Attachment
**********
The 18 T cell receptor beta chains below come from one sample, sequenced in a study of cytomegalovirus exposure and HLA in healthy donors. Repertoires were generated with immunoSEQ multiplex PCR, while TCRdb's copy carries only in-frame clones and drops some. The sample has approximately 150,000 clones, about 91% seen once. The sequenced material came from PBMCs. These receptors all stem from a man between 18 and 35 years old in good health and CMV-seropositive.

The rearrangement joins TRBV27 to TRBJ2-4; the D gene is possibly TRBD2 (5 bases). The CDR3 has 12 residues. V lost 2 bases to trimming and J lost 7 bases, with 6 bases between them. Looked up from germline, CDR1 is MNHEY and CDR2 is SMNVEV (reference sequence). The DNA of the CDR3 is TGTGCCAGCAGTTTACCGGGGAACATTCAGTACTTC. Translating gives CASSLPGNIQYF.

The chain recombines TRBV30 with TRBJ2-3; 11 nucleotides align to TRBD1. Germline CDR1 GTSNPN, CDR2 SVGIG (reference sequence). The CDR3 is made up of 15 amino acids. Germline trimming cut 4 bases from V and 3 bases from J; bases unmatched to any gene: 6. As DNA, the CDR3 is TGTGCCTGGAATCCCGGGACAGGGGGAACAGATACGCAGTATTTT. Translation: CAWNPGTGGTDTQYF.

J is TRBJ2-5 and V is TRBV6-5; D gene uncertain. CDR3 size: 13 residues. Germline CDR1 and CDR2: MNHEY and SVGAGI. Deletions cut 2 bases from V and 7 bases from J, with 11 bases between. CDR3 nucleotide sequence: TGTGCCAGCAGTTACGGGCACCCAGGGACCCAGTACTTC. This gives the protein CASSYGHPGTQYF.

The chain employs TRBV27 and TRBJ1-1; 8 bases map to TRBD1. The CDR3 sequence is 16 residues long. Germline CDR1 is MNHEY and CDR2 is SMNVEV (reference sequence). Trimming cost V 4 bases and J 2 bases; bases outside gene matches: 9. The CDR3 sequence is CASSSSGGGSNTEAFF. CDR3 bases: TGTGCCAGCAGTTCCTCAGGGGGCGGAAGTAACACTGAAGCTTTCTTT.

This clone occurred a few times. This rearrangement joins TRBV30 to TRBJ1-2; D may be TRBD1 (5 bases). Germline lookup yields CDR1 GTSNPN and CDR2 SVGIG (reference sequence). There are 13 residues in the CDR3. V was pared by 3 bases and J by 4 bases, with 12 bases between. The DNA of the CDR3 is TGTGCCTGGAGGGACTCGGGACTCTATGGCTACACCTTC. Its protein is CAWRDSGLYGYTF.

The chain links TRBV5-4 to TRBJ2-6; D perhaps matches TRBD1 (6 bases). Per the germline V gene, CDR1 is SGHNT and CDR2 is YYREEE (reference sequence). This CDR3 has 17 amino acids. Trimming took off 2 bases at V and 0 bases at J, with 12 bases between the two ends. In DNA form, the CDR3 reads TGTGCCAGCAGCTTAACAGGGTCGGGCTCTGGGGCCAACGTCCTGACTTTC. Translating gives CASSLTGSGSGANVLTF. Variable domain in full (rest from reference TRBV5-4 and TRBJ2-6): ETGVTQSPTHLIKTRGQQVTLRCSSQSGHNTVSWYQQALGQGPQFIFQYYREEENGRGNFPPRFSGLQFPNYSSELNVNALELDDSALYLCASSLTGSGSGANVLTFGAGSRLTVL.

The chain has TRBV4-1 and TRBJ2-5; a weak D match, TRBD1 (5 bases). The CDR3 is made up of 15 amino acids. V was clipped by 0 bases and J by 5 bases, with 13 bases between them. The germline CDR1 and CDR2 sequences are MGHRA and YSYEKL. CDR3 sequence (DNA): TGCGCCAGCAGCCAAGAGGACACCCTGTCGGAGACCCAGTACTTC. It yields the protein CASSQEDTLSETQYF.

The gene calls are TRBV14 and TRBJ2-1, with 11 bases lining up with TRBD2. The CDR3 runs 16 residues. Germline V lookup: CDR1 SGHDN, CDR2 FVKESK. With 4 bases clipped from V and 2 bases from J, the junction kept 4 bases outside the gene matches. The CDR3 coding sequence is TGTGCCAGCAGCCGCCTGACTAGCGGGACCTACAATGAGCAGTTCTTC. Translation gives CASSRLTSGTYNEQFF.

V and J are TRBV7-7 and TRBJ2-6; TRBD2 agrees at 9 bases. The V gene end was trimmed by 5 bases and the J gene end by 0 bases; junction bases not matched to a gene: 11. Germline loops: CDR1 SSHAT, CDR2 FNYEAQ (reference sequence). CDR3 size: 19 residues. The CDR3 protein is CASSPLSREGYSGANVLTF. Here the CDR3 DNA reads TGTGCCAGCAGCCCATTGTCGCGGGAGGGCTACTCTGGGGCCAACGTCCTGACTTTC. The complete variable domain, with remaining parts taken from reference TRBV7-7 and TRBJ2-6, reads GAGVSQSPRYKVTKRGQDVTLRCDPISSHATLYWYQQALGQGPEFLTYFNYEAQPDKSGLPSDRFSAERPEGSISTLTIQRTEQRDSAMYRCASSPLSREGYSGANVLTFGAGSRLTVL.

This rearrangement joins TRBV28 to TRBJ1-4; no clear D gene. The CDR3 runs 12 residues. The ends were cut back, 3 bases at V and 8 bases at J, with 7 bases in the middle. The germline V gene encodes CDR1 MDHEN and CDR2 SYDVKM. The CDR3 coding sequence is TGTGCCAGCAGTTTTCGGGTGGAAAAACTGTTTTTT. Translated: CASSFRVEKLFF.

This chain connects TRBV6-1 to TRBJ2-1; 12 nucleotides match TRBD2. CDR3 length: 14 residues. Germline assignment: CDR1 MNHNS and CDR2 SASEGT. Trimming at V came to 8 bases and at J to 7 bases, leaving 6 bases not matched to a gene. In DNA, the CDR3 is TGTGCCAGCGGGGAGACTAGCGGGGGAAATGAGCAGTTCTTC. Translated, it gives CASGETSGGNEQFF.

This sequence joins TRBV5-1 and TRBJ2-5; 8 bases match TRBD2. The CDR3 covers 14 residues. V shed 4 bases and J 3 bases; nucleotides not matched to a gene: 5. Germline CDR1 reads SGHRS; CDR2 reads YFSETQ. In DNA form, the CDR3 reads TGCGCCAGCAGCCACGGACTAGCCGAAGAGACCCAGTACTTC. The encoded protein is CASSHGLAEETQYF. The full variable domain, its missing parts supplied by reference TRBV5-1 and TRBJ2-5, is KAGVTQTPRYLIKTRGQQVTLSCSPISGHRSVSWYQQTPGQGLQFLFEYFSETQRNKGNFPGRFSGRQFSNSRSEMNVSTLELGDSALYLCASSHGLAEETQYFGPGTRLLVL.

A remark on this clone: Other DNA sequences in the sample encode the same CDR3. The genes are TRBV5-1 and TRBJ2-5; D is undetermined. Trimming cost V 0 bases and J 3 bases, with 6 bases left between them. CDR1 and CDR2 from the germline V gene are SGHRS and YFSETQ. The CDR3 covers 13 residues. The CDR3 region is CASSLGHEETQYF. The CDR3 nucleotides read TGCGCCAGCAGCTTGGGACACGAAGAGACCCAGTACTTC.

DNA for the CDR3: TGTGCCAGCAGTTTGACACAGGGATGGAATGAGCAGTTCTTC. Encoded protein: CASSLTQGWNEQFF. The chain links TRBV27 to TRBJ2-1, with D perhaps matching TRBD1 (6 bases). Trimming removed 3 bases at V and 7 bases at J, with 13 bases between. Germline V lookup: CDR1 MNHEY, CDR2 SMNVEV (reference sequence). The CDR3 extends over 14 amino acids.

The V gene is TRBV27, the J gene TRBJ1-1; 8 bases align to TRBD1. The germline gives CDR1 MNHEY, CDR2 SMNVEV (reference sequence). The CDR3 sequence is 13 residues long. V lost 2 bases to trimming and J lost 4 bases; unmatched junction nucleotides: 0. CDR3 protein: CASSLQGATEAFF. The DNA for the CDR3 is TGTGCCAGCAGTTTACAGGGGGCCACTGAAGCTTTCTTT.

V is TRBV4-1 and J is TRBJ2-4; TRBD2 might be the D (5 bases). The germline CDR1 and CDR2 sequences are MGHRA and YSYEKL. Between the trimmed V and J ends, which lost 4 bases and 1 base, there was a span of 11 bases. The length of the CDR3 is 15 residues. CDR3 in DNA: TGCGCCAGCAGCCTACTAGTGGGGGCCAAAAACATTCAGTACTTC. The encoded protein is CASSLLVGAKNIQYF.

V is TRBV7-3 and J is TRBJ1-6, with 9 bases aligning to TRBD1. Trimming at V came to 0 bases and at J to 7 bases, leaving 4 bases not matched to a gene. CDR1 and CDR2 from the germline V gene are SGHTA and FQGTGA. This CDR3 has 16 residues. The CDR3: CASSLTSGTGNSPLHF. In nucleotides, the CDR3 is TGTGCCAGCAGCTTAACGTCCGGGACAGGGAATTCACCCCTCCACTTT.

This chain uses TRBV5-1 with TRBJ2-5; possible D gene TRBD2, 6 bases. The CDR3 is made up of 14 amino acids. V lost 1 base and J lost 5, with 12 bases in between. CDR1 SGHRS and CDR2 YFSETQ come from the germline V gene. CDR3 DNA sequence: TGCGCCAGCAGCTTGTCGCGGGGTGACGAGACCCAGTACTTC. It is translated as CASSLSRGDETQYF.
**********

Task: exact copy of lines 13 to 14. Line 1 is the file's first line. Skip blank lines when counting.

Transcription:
This sequence joins TRBV5-1 and TRBJ2-5; 8 bases match TRBD2. The CDR3 covers 14 residues. V shed 4 bases and J 3 bases; nucleotides not matched to a gene: 5. Germline CDR1 reads SGHRS; CDR2 reads YFSETQ. In DNA form, the CDR3 reads TGCGCCAGCAGCCACGGACTAGCCGAAGAGACCCAGTACTTC. The encoded protein is CASSHGLAEETQYF. The full variable domain, its missing parts supplied by reference TRBV5-1 and TRBJ2-5, is KAGVTQTPRYLIKTRGQQVTLSCSPISGHRSVSWYQQTPGQGLQFLFEYFSETQRNKGNFPGRFSGRQFSNSRSEMNVSTLELGDSALYLCASSHGLAEETQYFGPGTRLLVL.

A remark on this clone: Other DNA sequences in the sample encode the same CDR3. The genes are TRBV5-1 and TRBJ2-5; D is undetermined. Trimming cost V 0 bases and J 3 bases, with 6 bases left between them. CDR1 and CDR2 from the germline V gene are SGHRS and YFSETQ. The CDR3 covers 13 residues. The CDR3 region is CASSLGHEETQYF. The CDR3 nucleotides read TGCGCCAGCAGCTTGGGACACGAAGAGACCCAGTACTTC.